You are near the end of a job interview. You have almost completed an hour-long conversation with the “Ultimate Decision-Maker,” the president and chief executive officer, who turns to you and asks, “Now, what questions do you have for us?”
You say, “Ooops. Er. Uh. Ah. Well. Gee. Errr. Um. Ahhhh. Well, I am sure you have answered all of my questions, I am sure I’ll think of some later.”
As soon as you leave, the executive sighs with relief, “Boy did I just dodge a bullet. That candidate was a numbskull.” Your résumé is deposited in the circular file, also known as the wastebasket.
Rather than interview well and mess up at the end (often your turn to ask questions comes toward the end of a job interview), why not prepare yourself in advance with some well thought out questions such as:
“Would you please describe the company culture here.”
“How would you outline your management style?”
“What results would I be expected to achieve during the first six months?”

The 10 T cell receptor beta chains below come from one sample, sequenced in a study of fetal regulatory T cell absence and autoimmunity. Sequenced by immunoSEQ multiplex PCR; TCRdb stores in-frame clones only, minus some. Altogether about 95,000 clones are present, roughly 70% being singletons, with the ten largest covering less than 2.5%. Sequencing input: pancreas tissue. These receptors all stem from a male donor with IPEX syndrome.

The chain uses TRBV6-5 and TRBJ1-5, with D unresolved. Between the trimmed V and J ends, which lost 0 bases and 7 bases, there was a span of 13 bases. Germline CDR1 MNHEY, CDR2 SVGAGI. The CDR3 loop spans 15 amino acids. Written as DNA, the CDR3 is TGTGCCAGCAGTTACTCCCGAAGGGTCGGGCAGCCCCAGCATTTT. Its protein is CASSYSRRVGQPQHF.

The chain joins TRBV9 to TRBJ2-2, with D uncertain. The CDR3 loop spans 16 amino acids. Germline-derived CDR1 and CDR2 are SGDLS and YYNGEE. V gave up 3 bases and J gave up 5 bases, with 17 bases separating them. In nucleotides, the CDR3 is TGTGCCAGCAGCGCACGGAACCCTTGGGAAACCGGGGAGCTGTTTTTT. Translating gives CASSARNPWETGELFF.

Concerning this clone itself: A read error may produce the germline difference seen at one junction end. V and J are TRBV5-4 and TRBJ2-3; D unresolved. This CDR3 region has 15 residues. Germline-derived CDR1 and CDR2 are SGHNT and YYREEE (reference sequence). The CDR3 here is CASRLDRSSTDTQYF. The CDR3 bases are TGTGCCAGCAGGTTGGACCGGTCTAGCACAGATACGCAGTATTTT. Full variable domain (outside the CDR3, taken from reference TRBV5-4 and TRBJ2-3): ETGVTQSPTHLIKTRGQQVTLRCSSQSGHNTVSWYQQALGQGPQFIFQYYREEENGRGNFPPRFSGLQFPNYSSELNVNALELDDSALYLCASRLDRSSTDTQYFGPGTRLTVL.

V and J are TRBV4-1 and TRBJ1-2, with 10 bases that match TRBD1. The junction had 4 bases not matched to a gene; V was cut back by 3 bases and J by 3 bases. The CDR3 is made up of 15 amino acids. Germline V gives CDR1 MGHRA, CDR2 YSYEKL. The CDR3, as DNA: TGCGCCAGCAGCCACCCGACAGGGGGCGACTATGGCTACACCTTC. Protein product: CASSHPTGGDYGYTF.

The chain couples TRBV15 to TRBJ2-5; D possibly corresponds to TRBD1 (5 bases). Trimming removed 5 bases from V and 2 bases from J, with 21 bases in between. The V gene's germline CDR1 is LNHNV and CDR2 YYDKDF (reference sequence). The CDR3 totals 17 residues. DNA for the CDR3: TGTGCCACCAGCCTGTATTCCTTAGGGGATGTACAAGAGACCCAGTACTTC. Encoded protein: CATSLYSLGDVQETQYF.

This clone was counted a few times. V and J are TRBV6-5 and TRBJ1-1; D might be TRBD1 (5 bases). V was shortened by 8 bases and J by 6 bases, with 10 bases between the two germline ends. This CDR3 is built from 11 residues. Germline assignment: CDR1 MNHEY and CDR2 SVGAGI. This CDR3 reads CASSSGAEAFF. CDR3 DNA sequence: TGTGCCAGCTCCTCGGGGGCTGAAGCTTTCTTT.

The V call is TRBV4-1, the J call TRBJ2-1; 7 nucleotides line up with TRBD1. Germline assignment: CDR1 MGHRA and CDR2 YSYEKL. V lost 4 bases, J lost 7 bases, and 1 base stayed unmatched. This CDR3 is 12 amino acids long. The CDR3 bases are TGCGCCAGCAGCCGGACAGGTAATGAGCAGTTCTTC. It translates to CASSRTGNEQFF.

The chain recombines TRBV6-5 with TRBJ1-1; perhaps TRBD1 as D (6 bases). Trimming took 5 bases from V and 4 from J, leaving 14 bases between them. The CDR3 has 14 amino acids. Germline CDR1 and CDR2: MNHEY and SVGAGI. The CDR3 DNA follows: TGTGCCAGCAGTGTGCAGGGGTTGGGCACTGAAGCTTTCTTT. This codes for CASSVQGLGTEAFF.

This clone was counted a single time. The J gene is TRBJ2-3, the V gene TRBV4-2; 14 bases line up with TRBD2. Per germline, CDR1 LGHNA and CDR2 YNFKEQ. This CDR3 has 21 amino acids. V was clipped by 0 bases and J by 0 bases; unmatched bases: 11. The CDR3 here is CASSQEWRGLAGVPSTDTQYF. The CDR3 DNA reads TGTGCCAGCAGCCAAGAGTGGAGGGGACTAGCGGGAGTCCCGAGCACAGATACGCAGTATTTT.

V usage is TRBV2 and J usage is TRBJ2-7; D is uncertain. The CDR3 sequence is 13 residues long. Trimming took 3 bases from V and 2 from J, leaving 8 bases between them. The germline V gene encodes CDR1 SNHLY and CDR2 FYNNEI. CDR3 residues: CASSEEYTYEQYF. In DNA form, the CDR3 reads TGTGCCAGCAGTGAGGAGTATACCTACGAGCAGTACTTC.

“What areas of this department would you like strengthened?”
“Describe the ideal candidate for this job.”
“What are the priorities and major challenges you see for this position?”
“Where can I expect to be after three years?”
“Where do you see the major growth potential for this company or department in the next five years?”
“What qualities lead you to believe that I would be successful?”
“Have I answered your questions satisfactorily?”
“On a scale of 1 to 5, how well do I fit your needs?”
“In your opinion, am I qualified?”
“I’m interested in pursuing this further, where do we go from here?”
“May I see the environment I would be working in?
“When would you like someone to start this job?
“How many others are you interviewing?”
“When are you going to make a hiring decision?”
Please note, at the end of a job interview invariably someone, usually the decision-maker or a human resources manager, will tell you the next step in the process. For example, “We’ll call you in a few days to schedule the final interview.” So don’t waste one of your questions — they’re not going to give you more than a few — on that subject.